Modern Art is pleased to announce a solo exhibition by David Noonan that consists of a new 16mm film work entitled Mnemosyne. This is Noonan’s third solo show with Modern Art.
Across the span of his oeuvre, David Noonan’s work has remained persistently focussed on the interplay between the photographic image and its materiality, on the tension between the illusory quality of a picture, and its physical presence in the world. For over two decades Noonan has collected found historical imagery lifted from books, magazines, and other printed matter, with which he makes collages that take the form of painting, film, sculptural objects, installations, and tapestries. His archive compiles an extensive range of images that are connected through a distilled aesthetic, typically in monotone or duotone, referencing textiles, abstract art and design from different periods in the 20th Century. In Noonan’s collages figurative images – the subject often in the midst of gesture or action – are placed in dialogue with abstract surfaces, textures and forms. Using techniques such as silkscreen printing on linen, in many cases the images bleed across several pieces of fabric that are joined together; their seams and edges exposed in a method reminiscent of Japanese Boro textiles.
Noonan’s sculptural works also overlay figuration and abstraction; frequently sculptural forms are employed to function somewhere between theatrical props and support structures for images, suggestive of Minimalist sculpture. Across all of Noonan’s work there is a constant draw towards liminal spaces, to a de-linear sense of time, and to characters and motifs from times past. And though there is an intuition that these figures connected, it is never clear how or why; their link arises only – as far as we know – through the layered and often unconscious processing of Noonan’s eye.
Noonan’s new film work, Mnemosyne, shown at Modern Art’s Bury Street gallery, is his first use of 16mm film since 2001. ‘Mnemosyne’, the film’s title, is the name of the Greek goddess of memory and mother of the nine Muses by Zeus. With her divine power of Mnemokinesis – absolute control over memories – Mnemosyne was able to grant the dead access to recollections of their past lives. Noonan’s film, in which the camera pans slowly across a series monochromatic images, offers glimpses into bygone eras that are never exactly locatable, nor obviously connected through narrative. Noonan’s camera, much like his eye that adeptly selects and sorts one image from another, hones in on the details of a face, of the surface of a painting, or the costumes of figures performing. One image seems to activate the next. Who are these characters and why are they there? As the camera moves across these still photographs, plumes of yellow or black dye permeate across a layer of water in between camera and image, as though conveying a wish to animate the anonymous memories held within these pictures. Painting has always been a reference point in Noonan’s work both in its source material and in its aesthetic quality, and, Mnemosyne marks a new iteration of his exploration of the medium. And while there is an other-worldliness to the film, it is made entirely through analogue means, with a water tank, ink, and a hand-wound Bolex camera. As such, it is formed out of the constraints of the material and techniques at hand. Scored by musician Warren Ellis, a friend of Noonan’s since childhood, its 20-minute duration plays on loop across two large monitors combined to make one screen in the otherwise well-lit gallery space that highlights the physicality of the film’s presentation, giving the monitors’ solid steel support structures and matching bench their own sculptural prominence in the room.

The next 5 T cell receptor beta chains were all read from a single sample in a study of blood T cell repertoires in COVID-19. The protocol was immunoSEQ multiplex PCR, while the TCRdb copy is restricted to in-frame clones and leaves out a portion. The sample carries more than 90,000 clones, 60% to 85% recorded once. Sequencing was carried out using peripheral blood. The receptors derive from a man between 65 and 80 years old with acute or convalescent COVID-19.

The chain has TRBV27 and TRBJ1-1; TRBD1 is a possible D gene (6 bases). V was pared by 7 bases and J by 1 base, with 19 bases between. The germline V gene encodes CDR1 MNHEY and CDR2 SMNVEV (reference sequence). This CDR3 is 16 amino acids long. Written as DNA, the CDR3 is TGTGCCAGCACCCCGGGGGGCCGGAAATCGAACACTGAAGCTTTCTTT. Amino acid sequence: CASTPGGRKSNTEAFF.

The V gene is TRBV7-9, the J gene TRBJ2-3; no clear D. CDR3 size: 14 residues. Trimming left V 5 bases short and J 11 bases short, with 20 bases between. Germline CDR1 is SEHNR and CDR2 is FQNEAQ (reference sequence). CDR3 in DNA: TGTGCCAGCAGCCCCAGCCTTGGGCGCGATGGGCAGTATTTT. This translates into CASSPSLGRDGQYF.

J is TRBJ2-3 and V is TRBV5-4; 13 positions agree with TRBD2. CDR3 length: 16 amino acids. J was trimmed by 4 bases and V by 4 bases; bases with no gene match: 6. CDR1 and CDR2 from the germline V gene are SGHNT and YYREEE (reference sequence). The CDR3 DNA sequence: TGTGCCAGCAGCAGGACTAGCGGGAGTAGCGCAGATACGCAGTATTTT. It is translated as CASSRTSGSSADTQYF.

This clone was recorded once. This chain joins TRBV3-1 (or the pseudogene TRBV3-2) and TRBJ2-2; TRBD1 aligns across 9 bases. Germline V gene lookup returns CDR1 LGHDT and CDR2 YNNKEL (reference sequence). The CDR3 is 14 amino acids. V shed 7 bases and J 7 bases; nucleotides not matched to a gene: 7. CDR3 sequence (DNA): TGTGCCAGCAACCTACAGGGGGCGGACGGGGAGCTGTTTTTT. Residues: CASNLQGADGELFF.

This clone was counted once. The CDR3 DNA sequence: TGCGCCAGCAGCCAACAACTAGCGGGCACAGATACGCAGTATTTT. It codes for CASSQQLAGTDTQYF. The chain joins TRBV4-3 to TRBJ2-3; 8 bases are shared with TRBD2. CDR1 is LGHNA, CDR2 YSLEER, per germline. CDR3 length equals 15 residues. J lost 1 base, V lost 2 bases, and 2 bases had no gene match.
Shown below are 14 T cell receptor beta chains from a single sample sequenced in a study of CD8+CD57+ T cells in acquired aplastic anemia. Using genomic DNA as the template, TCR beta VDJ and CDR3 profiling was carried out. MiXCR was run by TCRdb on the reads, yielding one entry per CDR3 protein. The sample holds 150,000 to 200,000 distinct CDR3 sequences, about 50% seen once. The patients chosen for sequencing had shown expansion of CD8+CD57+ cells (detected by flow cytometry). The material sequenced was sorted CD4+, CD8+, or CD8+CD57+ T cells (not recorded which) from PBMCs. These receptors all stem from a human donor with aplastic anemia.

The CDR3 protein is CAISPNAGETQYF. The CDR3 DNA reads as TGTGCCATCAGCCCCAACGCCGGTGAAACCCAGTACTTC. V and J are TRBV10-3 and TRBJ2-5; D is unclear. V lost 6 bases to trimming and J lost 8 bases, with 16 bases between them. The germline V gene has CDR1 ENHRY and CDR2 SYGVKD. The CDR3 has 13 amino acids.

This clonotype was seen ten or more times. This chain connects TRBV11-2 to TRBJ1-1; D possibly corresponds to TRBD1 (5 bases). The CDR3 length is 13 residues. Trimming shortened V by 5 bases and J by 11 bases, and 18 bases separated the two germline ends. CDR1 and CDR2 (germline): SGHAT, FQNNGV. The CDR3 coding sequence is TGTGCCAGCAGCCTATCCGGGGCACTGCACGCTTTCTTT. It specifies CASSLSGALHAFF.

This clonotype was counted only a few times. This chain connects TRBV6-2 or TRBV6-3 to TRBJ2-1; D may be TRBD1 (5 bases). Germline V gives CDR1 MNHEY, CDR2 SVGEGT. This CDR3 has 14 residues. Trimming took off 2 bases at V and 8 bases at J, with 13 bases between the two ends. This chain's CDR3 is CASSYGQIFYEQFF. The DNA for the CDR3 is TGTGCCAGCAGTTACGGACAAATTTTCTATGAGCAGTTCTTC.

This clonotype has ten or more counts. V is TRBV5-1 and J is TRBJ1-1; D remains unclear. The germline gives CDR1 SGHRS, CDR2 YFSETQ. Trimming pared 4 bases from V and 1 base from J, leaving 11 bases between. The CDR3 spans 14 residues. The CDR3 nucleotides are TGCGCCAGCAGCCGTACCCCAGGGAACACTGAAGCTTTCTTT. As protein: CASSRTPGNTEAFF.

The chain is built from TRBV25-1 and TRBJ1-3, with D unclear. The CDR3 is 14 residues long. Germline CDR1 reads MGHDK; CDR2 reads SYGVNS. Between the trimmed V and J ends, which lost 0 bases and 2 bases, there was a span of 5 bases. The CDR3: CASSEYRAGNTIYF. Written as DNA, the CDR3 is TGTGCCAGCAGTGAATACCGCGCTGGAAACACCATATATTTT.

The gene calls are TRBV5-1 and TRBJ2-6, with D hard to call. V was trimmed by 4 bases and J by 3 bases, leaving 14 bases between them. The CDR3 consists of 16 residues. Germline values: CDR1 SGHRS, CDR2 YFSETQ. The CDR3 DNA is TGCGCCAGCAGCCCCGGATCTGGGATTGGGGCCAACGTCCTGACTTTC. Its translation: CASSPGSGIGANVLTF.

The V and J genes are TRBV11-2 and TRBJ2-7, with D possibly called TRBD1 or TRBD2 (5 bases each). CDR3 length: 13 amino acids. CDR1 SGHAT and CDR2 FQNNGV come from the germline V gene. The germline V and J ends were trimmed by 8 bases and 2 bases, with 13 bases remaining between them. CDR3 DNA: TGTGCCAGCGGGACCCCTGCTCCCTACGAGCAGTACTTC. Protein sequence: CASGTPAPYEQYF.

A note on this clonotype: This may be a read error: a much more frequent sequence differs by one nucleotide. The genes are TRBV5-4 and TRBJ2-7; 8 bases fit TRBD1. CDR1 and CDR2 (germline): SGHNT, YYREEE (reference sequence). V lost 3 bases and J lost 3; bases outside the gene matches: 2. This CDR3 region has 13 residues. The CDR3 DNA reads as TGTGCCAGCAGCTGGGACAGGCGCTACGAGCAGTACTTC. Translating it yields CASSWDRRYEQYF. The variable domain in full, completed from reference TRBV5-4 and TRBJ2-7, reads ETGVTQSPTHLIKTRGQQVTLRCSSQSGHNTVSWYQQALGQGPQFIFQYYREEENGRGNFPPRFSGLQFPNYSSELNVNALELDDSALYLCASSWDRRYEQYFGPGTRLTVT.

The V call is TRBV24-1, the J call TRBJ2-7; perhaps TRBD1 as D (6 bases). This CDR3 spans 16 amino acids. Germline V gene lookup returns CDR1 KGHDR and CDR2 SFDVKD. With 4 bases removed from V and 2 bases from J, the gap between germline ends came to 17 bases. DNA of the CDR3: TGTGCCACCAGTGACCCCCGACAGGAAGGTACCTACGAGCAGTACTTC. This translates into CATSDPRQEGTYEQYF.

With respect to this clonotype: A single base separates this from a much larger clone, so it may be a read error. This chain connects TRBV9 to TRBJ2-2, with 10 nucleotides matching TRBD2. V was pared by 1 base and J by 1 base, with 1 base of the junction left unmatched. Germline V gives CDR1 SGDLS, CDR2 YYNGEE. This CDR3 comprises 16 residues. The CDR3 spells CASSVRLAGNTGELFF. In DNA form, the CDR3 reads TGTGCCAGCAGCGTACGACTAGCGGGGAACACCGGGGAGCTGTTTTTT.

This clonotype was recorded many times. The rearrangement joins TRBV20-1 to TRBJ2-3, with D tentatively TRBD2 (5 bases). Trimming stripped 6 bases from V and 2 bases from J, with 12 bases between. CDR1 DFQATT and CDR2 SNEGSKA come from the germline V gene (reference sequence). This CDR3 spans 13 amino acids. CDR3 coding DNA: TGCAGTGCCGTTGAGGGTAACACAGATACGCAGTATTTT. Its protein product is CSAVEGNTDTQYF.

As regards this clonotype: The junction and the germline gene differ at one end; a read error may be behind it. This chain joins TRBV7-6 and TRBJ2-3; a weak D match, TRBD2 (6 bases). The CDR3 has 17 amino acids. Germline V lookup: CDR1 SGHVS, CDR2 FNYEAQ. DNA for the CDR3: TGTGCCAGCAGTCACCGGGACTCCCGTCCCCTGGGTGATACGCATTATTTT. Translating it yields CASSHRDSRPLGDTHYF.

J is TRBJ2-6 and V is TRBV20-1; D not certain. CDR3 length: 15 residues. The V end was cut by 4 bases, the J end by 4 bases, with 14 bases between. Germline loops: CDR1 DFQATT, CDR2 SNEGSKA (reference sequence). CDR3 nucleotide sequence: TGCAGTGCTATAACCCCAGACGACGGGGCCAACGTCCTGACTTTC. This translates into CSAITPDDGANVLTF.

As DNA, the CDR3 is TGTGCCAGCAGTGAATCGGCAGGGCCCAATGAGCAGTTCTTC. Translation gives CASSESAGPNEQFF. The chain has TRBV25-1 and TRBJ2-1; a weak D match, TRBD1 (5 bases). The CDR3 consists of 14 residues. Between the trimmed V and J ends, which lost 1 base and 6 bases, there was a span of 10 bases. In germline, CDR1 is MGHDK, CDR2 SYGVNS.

David Noonan was born in Ballarat, Victoria, Australia, in 1969. He lives and works in London. David Noonan’s work has recently been the subject of solo exhibitions at such institutions as Art Gallery of Ballarat, VIC, Australia (2020); Fremantle Arts Centre, Fremantle, WA, Australia (2019); Gertrude Contemporary, Melbourne, VIC, Australia (2018); the University of the Arts, Philadelphia, USA (2015); Contemporary Art Museum, St. Louis, MO, USA (2011); Australian Centre for Contemporary Art, Melbourne, Australia (2009); Chisenhale Gallery, London (2008); and Palais De Tokyo, Paris, France (2007). Noonan’s work has been included in the recent group exhibitions including Monster Theatres: 2020 Adelaide Biennial of Australian Art, Art Gallery of South Australia, Adelaide, Australia (2020); Simon Denny: Mine, Museum of Old and New Art, Hobart, Australia, (2019); Drawing Biennial 2019, Drawing Room, London (2019); Images en lutte. La culture visuelle de l’extreme gauche en France (1968−1974), Palais des Beaux-Arts, Paris, France (2018); The Trick Brain, curated by Massimiliano Gioni, Aïshti Foundation, Antelias, Lebanon (2017); Call of the Avant-Garde: Constructivism and Australian Art, Heide Museum of Modern Art, Melbourne, VIC, Australia (2017); Return to Mulholland Drive, curated by Nicolas Bourriaud, La Panacée, Centre for Contemporary Culture, Montpellier, France (2017). Noonan will be opening a major new exhibition of work at the TarraWarra Museum of Art, Victoria, Australia at the end of March 2022.
Noonan’s work is held in public and private collections including Museum of Modern Art, New York; Solomon R. Guggenheim Museum, New York; Whitney Museum, New York; Museum of Contemporary Art, Chicago; Los Angeles County Museum of Art; Mamco-Modern and Contemporary Art Museum, Geneva; National Gallery of Canada, Ottawa; National Gallery of Australia, Canberra; Museum of Contemporary Art, Sydney; and Art Gallery of Ballarat.
For more information please contact Alex Glover (email@example.com)